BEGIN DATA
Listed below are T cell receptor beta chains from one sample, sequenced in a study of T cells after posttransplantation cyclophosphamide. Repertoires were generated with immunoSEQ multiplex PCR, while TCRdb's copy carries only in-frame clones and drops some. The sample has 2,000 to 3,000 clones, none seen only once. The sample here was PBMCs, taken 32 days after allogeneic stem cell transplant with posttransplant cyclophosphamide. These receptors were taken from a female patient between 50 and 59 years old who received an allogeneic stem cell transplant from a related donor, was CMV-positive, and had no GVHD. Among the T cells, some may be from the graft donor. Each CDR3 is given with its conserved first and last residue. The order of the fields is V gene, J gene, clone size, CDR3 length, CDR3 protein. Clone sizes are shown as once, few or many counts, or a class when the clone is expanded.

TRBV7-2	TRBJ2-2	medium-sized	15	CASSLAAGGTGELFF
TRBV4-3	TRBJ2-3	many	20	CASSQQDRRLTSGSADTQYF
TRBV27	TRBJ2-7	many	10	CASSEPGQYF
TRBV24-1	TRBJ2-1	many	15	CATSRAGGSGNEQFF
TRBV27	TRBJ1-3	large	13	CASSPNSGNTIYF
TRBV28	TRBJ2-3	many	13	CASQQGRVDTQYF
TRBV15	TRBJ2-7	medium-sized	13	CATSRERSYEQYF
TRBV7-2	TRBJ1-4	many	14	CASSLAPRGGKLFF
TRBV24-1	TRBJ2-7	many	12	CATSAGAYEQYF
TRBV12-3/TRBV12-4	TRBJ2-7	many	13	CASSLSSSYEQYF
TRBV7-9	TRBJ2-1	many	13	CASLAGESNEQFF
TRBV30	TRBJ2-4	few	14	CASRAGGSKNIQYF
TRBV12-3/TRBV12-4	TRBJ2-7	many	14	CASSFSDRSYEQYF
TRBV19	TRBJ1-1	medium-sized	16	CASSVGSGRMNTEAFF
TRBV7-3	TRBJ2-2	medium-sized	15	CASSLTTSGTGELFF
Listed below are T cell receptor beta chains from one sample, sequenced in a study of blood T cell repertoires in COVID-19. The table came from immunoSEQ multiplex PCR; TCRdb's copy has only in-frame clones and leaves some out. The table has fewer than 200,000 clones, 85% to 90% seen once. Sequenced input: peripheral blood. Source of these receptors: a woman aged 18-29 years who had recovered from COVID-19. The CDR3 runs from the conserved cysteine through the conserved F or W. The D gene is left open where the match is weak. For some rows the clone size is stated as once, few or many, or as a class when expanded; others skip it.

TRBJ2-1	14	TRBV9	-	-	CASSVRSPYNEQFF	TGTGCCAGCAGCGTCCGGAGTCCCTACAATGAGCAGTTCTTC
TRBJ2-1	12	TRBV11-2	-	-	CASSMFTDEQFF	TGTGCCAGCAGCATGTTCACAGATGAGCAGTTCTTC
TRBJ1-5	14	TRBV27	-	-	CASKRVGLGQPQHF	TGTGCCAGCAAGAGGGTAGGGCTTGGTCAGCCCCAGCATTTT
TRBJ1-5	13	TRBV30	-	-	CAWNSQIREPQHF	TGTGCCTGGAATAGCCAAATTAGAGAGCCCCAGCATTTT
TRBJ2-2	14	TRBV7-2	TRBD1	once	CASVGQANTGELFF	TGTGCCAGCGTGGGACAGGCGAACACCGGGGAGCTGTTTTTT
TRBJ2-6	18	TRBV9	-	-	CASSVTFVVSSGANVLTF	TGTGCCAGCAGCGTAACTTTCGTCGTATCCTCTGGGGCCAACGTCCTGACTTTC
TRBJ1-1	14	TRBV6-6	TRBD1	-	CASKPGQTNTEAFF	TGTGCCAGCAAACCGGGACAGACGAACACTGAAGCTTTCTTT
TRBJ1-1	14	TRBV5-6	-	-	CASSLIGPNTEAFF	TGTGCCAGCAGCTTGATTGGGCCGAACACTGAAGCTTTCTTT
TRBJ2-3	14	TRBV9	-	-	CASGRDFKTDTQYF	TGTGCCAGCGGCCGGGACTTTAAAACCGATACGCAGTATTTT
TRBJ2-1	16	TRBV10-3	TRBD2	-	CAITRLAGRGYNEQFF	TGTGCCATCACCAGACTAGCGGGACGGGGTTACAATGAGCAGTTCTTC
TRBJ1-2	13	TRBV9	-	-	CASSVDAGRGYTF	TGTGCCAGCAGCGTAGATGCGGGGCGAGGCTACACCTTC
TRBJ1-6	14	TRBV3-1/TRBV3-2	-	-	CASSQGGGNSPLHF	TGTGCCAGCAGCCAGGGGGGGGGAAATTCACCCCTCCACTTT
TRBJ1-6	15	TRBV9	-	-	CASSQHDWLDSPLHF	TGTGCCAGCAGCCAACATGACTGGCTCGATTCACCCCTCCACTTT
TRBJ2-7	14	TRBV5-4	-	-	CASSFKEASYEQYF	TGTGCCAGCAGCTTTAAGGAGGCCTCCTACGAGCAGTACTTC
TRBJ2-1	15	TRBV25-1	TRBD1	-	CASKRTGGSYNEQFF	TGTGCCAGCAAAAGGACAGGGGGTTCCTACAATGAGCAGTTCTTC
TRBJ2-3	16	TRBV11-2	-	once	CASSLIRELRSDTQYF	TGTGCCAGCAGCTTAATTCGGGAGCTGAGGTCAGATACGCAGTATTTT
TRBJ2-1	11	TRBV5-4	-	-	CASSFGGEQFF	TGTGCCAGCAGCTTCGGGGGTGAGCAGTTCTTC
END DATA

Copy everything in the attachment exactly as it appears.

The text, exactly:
Listed below are T cell receptor beta chains from one sample, sequenced in a study of T cells after posttransplantation cyclophosphamide. Repertoires were generated with immunoSEQ multiplex PCR, while TCRdb's copy carries only in-frame clones and drops some. The sample has 2,000 to 3,000 clones, none seen only once. The sample here was PBMCs, taken 32 days after allogeneic stem cell transplant with posttransplant cyclophosphamide. These receptors were taken from a female patient between 50 and 59 years old who received an allogeneic stem cell transplant from a related donor, was CMV-positive, and had no GVHD. Among the T cells, some may be from the graft donor. Each CDR3 is given with its conserved first and last residue. The order of the fields is V gene, J gene, clone size, CDR3 length, CDR3 protein. Clone sizes are shown as once, few or many counts, or a class when the clone is expanded.

TRBV7-2	TRBJ2-2	medium-sized	15	CASSLAAGGTGELFF
TRBV4-3	TRBJ2-3	many	20	CASSQQDRRLTSGSADTQYF
TRBV27	TRBJ2-7	many	10	CASSEPGQYF
TRBV24-1	TRBJ2-1	many	15	CATSRAGGSGNEQFF
TRBV27	TRBJ1-3	large	13	CASSPNSGNTIYF
TRBV28	TRBJ2-3	many	13	CASQQGRVDTQYF
TRBV15	TRBJ2-7	medium-sized	13	CATSRERSYEQYF
TRBV7-2	TRBJ1-4	many	14	CASSLAPRGGKLFF
TRBV24-1	TRBJ2-7	many	12	CATSAGAYEQYF
TRBV12-3/TRBV12-4	TRBJ2-7	many	13	CASSLSSSYEQYF
TRBV7-9	TRBJ2-1	many	13	CASLAGESNEQFF
TRBV30	TRBJ2-4	few	14	CASRAGGSKNIQYF
TRBV12-3/TRBV12-4	TRBJ2-7	many	14	CASSFSDRSYEQYF
TRBV19	TRBJ1-1	medium-sized	16	CASSVGSGRMNTEAFF
TRBV7-3	TRBJ2-2	medium-sized	15	CASSLTTSGTGELFF
Listed below are T cell receptor beta chains from one sample, sequenced in a study of blood T cell repertoires in COVID-19. The table came from immunoSEQ multiplex PCR; TCRdb's copy has only in-frame clones and leaves some out. The table has fewer than 200,000 clones, 85% to 90% seen once. Sequenced input: peripheral blood. Source of these receptors: a woman aged 18-29 years who had recovered from COVID-19. The CDR3 runs from the conserved cysteine through the conserved F or W. The D gene is left open where the match is weak. For some rows the clone size is stated as once, few or many, or as a class when expanded; others skip it.

TRBJ2-1	14	TRBV9	-	-	CASSVRSPYNEQFF	TGTGCCAGCAGCGTCCGGAGTCCCTACAATGAGCAGTTCTTC
TRBJ2-1	12	TRBV11-2	-	-	CASSMFTDEQFF	TGTGCCAGCAGCATGTTCACAGATGAGCAGTTCTTC
TRBJ1-5	14	TRBV27	-	-	CASKRVGLGQPQHF	TGTGCCAGCAAGAGGGTAGGGCTTGGTCAGCCCCAGCATTTT
TRBJ1-5	13	TRBV30	-	-	CAWNSQIREPQHF	TGTGCCTGGAATAGCCAAATTAGAGAGCCCCAGCATTTT
TRBJ2-2	14	TRBV7-2	TRBD1	once	CASVGQANTGELFF	TGTGCCAGCGTGGGACAGGCGAACACCGGGGAGCTGTTTTTT
TRBJ2-6	18	TRBV9	-	-	CASSVTFVVSSGANVLTF	TGTGCCAGCAGCGTAACTTTCGTCGTATCCTCTGGGGCCAACGTCCTGACTTTC
TRBJ1-1	14	TRBV6-6	TRBD1	-	CASKPGQTNTEAFF	TGTGCCAGCAAACCGGGACAGACGAACACTGAAGCTTTCTTT
TRBJ1-1	14	TRBV5-6	-	-	CASSLIGPNTEAFF	TGTGCCAGCAGCTTGATTGGGCCGAACACTGAAGCTTTCTTT
TRBJ2-3	14	TRBV9	-	-	CASGRDFKTDTQYF	TGTGCCAGCGGCCGGGACTTTAAAACCGATACGCAGTATTTT
TRBJ2-1	16	TRBV10-3	TRBD2	-	CAITRLAGRGYNEQFF	TGTGCCATCACCAGACTAGCGGGACGGGGTTACAATGAGCAGTTCTTC
TRBJ1-2	13	TRBV9	-	-	CASSVDAGRGYTF	TGTGCCAGCAGCGTAGATGCGGGGCGAGGCTACACCTTC
TRBJ1-6	14	TRBV3-1/TRBV3-2	-	-	CASSQGGGNSPLHF	TGTGCCAGCAGCCAGGGGGGGGGAAATTCACCCCTCCACTTT
TRBJ1-6	15	TRBV9	-	-	CASSQHDWLDSPLHF	TGTGCCAGCAGCCAACATGACTGGCTCGATTCACCCCTCCACTTT
TRBJ2-7	14	TRBV5-4	-	-	CASSFKEASYEQYF	TGTGCCAGCAGCTTTAAGGAGGCCTCCTACGAGCAGTACTTC
TRBJ2-1	15	TRBV25-1	TRBD1	-	CASKRTGGSYNEQFF	TGTGCCAGCAAAAGGACAGGGGGTTCCTACAATGAGCAGTTCTTC
TRBJ2-3	16	TRBV11-2	-	once	CASSLIRELRSDTQYF	TGTGCCAGCAGCTTAATTCGGGAGCTGAGGTCAGATACGCAGTATTTT
TRBJ2-1	11	TRBV5-4	-	-	CASSFGGEQFF	TGTGCCAGCAGCTTCGGGGGTGAGCAGTTCTTC